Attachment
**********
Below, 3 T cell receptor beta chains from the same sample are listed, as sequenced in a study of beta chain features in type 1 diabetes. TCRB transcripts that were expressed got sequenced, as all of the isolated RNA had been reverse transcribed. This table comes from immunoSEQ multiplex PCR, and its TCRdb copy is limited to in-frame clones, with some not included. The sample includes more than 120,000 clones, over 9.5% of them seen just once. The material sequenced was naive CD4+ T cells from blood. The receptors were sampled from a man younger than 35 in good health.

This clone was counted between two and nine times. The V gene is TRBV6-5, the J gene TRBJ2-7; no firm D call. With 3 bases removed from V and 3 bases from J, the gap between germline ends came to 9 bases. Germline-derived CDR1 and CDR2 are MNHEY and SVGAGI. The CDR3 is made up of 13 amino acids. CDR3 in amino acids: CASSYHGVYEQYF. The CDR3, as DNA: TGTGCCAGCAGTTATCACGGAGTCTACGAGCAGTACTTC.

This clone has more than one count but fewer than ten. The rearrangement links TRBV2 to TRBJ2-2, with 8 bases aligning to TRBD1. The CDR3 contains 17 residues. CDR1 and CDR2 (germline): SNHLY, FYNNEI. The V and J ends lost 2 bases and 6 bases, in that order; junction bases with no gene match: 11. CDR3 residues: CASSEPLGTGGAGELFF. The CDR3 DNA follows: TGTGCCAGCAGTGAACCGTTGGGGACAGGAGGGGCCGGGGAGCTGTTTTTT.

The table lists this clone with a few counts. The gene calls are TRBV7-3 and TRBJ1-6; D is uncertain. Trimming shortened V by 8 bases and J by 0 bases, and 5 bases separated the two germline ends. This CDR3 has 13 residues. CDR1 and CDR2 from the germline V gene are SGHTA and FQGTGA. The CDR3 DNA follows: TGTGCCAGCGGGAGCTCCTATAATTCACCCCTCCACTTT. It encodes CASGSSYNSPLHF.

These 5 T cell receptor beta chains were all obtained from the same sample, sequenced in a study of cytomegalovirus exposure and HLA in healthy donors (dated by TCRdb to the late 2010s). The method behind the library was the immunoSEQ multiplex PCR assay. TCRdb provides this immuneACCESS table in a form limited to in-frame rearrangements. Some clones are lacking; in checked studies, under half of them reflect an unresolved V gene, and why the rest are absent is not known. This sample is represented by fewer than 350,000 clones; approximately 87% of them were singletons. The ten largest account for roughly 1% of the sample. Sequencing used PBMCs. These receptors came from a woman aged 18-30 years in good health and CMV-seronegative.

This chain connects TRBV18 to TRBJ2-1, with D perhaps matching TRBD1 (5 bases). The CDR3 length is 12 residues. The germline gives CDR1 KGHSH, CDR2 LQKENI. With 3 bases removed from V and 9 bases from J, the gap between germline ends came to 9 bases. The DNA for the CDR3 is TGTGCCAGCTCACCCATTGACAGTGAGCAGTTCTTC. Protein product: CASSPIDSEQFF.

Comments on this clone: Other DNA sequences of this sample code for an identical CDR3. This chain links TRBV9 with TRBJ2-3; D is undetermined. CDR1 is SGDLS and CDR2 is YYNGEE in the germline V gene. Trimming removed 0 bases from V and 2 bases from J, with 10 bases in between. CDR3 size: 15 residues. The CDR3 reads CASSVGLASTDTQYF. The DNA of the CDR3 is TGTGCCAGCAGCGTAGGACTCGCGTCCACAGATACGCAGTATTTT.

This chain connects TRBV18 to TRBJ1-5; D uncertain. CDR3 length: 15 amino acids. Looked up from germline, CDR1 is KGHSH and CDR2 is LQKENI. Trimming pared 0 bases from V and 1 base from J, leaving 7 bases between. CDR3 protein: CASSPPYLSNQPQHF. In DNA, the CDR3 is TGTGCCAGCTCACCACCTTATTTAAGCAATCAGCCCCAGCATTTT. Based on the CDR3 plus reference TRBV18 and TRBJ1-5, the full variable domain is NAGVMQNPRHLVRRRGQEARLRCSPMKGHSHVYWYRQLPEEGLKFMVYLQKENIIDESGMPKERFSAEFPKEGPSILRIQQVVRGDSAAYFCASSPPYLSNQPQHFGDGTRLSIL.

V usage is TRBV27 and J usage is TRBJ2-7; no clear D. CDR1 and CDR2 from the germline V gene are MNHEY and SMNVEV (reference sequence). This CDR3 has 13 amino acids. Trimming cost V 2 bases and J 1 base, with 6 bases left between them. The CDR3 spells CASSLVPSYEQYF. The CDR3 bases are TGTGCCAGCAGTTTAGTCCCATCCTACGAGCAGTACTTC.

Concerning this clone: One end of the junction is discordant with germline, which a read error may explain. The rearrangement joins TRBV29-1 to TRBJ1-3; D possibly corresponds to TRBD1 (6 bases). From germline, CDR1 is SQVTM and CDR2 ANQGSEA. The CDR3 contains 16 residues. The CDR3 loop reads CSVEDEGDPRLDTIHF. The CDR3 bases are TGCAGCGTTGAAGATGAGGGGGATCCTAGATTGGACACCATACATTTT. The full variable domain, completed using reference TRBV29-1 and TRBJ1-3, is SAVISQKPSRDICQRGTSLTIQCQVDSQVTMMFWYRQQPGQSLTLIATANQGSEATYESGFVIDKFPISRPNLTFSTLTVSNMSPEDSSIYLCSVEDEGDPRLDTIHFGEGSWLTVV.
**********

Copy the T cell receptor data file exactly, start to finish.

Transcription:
Below, 3 T cell receptor beta chains from the same sample are listed, as sequenced in a study of beta chain features in type 1 diabetes. TCRB transcripts that were expressed got sequenced, as all of the isolated RNA had been reverse transcribed. This table comes from immunoSEQ multiplex PCR, and its TCRdb copy is limited to in-frame clones, with some not included. The sample includes more than 120,000 clones, over 9.5% of them seen just once. The material sequenced was naive CD4+ T cells from blood. The receptors were sampled from a man younger than 35 in good health.

This clone was counted between two and nine times. The V gene is TRBV6-5, the J gene TRBJ2-7; no firm D call. With 3 bases removed from V and 3 bases from J, the gap between germline ends came to 9 bases. Germline-derived CDR1 and CDR2 are MNHEY and SVGAGI. The CDR3 is made up of 13 amino acids. CDR3 in amino acids: CASSYHGVYEQYF. The CDR3, as DNA: TGTGCCAGCAGTTATCACGGAGTCTACGAGCAGTACTTC.

This clone has more than one count but fewer than ten. The rearrangement links TRBV2 to TRBJ2-2, with 8 bases aligning to TRBD1. The CDR3 contains 17 residues. CDR1 and CDR2 (germline): SNHLY, FYNNEI. The V and J ends lost 2 bases and 6 bases, in that order; junction bases with no gene match: 11. CDR3 residues: CASSEPLGTGGAGELFF. The CDR3 DNA follows: TGTGCCAGCAGTGAACCGTTGGGGACAGGAGGGGCCGGGGAGCTGTTTTTT.

The table lists this clone with a few counts. The gene calls are TRBV7-3 and TRBJ1-6; D is uncertain. Trimming shortened V by 8 bases and J by 0 bases, and 5 bases separated the two germline ends. This CDR3 has 13 residues. CDR1 and CDR2 from the germline V gene are SGHTA and FQGTGA. The CDR3 DNA follows: TGTGCCAGCGGGAGCTCCTATAATTCACCCCTCCACTTT. It encodes CASGSSYNSPLHF.

These 5 T cell receptor beta chains were all obtained from the same sample, sequenced in a study of cytomegalovirus exposure and HLA in healthy donors (dated by TCRdb to the late 2010s). The method behind the library was the immunoSEQ multiplex PCR assay. TCRdb provides this immuneACCESS table in a form limited to in-frame rearrangements. Some clones are lacking; in checked studies, under half of them reflect an unresolved V gene, and why the rest are absent is not known. This sample is represented by fewer than 350,000 clones; approximately 87% of them were singletons. The ten largest account for roughly 1% of the sample. Sequencing used PBMCs. These receptors came from a woman aged 18-30 years in good health and CMV-seronegative.

This chain connects TRBV18 to TRBJ2-1, with D perhaps matching TRBD1 (5 bases). The CDR3 length is 12 residues. The germline gives CDR1 KGHSH, CDR2 LQKENI. With 3 bases removed from V and 9 bases from J, the gap between germline ends came to 9 bases. The DNA for the CDR3 is TGTGCCAGCTCACCCATTGACAGTGAGCAGTTCTTC. Protein product: CASSPIDSEQFF.

Comments on this clone: Other DNA sequences of this sample code for an identical CDR3. This chain links TRBV9 with TRBJ2-3; D is undetermined. CDR1 is SGDLS and CDR2 is YYNGEE in the germline V gene. Trimming removed 0 bases from V and 2 bases from J, with 10 bases in between. CDR3 size: 15 residues. The CDR3 reads CASSVGLASTDTQYF. The DNA of the CDR3 is TGTGCCAGCAGCGTAGGACTCGCGTCCACAGATACGCAGTATTTT.

This chain connects TRBV18 to TRBJ1-5; D uncertain. CDR3 length: 15 amino acids. Looked up from germline, CDR1 is KGHSH and CDR2 is LQKENI. Trimming pared 0 bases from V and 1 base from J, leaving 7 bases between. CDR3 protein: CASSPPYLSNQPQHF. In DNA, the CDR3 is TGTGCCAGCTCACCACCTTATTTAAGCAATCAGCCCCAGCATTTT. Based on the CDR3 plus reference TRBV18 and TRBJ1-5, the full variable domain is NAGVMQNPRHLVRRRGQEARLRCSPMKGHSHVYWYRQLPEEGLKFMVYLQKENIIDESGMPKERFSAEFPKEGPSILRIQQVVRGDSAAYFCASSPPYLSNQPQHFGDGTRLSIL.

V usage is TRBV27 and J usage is TRBJ2-7; no clear D. CDR1 and CDR2 from the germline V gene are MNHEY and SMNVEV (reference sequence). This CDR3 has 13 amino acids. Trimming cost V 2 bases and J 1 base, with 6 bases left between them. The CDR3 spells CASSLVPSYEQYF. The CDR3 bases are TGTGCCAGCAGTTTAGTCCCATCCTACGAGCAGTACTTC.

Concerning this clone: One end of the junction is discordant with germline, which a read error may explain. The rearrangement joins TRBV29-1 to TRBJ1-3; D possibly corresponds to TRBD1 (6 bases). From germline, CDR1 is SQVTM and CDR2 ANQGSEA. The CDR3 contains 16 residues. The CDR3 loop reads CSVEDEGDPRLDTIHF. The CDR3 bases are TGCAGCGTTGAAGATGAGGGGGATCCTAGATTGGACACCATACATTTT. The full variable domain, completed using reference TRBV29-1 and TRBJ1-3, is SAVISQKPSRDICQRGTSLTIQCQVDSQVTMMFWYRQQPGQSLTLIATANQGSEATYESGFVIDKFPISRPNLTFSTLTVSNMSPEDSSIYLCSVEDEGDPRLDTIHFGEGSWLTVV.